“It was in the year King Uzziah died that I saw the Lord. He was sitting on a lofty throne, and the train of his robe filled the Temple. Attending him were mighty seraphim, each having six wings. With two wings they covered their faces, with two they covered their feet, and with two they flew. They were calling out to each other, ‘Holy, holy, holy is the Lord of Heaven’s Armies! The whole earth is filled with his glory!’ Their voices shook the Temple to its foundations, and the entire building was filled with smoke.” (Isaiah 6:1-4, NLT)
The first thing we read that happened in this classic text on worship was that God revealed himself to Isaiah. God disclosed himself to Isaiah in at least two ways. First, God revealed himself as the exalted King. Perhaps Isaiah and the people of God had placed their expectation on a human king. Maybe the tragic demise of Uzziah had left Isaiah disappointed or even afraid. But then he came face to face with the exalted King of Kings. Second, God revealed himself in holiness. The Hebrew language doesn’t have a grammatical system for expressing superlative relationships, such as good, better, and best. Hebrew writers would use repitition to express superlatives, hence “holy, holy, holy.” God revealed himself to Isaiah as the holy, exalted King of the universe.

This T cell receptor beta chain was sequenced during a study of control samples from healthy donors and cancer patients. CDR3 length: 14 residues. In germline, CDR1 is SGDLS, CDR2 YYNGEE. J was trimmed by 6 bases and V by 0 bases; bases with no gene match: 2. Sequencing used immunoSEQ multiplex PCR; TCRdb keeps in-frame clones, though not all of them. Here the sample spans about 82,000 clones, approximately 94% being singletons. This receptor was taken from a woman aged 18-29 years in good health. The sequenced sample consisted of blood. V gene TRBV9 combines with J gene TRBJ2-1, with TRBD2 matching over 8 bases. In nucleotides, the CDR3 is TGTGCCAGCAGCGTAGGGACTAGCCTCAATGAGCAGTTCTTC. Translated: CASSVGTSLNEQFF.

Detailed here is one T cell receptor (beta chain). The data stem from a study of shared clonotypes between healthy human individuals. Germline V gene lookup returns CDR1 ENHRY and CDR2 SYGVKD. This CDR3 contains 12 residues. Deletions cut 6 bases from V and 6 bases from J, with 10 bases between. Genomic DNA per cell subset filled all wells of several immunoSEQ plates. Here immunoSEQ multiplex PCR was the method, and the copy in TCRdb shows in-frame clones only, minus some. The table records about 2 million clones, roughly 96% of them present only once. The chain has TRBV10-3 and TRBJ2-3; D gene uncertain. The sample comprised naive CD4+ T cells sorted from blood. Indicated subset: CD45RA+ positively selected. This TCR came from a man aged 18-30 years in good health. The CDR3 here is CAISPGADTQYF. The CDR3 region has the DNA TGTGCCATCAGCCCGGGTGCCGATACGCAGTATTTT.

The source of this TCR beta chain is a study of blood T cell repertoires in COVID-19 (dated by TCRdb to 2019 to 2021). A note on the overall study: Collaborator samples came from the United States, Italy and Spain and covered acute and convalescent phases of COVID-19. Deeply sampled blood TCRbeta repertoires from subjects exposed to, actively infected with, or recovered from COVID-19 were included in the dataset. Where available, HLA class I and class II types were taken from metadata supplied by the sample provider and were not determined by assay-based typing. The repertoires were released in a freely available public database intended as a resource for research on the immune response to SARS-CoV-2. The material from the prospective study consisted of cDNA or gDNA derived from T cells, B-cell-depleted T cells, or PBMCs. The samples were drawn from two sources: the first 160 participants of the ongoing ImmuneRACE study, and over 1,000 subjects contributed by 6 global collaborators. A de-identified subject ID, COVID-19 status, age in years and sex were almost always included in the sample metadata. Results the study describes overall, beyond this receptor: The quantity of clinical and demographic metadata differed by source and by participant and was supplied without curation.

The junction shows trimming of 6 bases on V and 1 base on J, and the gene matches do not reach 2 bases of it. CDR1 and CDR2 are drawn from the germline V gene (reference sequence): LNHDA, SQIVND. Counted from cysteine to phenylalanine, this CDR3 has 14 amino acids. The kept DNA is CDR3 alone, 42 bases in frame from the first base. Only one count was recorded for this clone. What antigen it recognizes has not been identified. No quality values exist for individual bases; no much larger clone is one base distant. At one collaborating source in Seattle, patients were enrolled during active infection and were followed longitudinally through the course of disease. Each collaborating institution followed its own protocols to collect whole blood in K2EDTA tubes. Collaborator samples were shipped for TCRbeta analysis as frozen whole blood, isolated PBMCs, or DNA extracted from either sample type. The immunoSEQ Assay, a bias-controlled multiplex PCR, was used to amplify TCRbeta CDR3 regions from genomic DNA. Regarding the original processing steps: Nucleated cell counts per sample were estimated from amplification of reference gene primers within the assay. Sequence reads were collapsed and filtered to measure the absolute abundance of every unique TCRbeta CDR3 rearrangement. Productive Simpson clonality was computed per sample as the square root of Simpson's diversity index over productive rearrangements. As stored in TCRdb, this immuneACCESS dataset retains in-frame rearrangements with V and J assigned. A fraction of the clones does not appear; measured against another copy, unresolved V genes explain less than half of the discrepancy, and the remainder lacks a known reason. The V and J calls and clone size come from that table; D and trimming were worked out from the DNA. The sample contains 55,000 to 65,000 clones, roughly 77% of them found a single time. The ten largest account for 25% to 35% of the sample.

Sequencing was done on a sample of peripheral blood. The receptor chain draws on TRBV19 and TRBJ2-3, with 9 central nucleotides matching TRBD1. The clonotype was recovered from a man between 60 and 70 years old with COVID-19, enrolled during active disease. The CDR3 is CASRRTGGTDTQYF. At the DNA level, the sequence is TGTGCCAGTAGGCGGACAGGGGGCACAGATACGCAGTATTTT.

Worship always begins with God’s self revelation to his people. God doesn’t always come as we think or want, but when he comes he comes as he really is. I think one of the reasons we worship so poorly and often miss God is because we project ourselves on to what we think God is instead of letting God reveal himself. This is why we are so prone to idolatry. Sometime I hear people say, “I don’t think God would do this or say that…” Why? Because we have confined God to be like what we think and do and say. One of the biggest mistakes we make in our understanding of God is making the simple premise that God is like me. No, God is not like you. Your God has to be bigger than you are. Tomorrow I’ll post the next thing that happens in worship.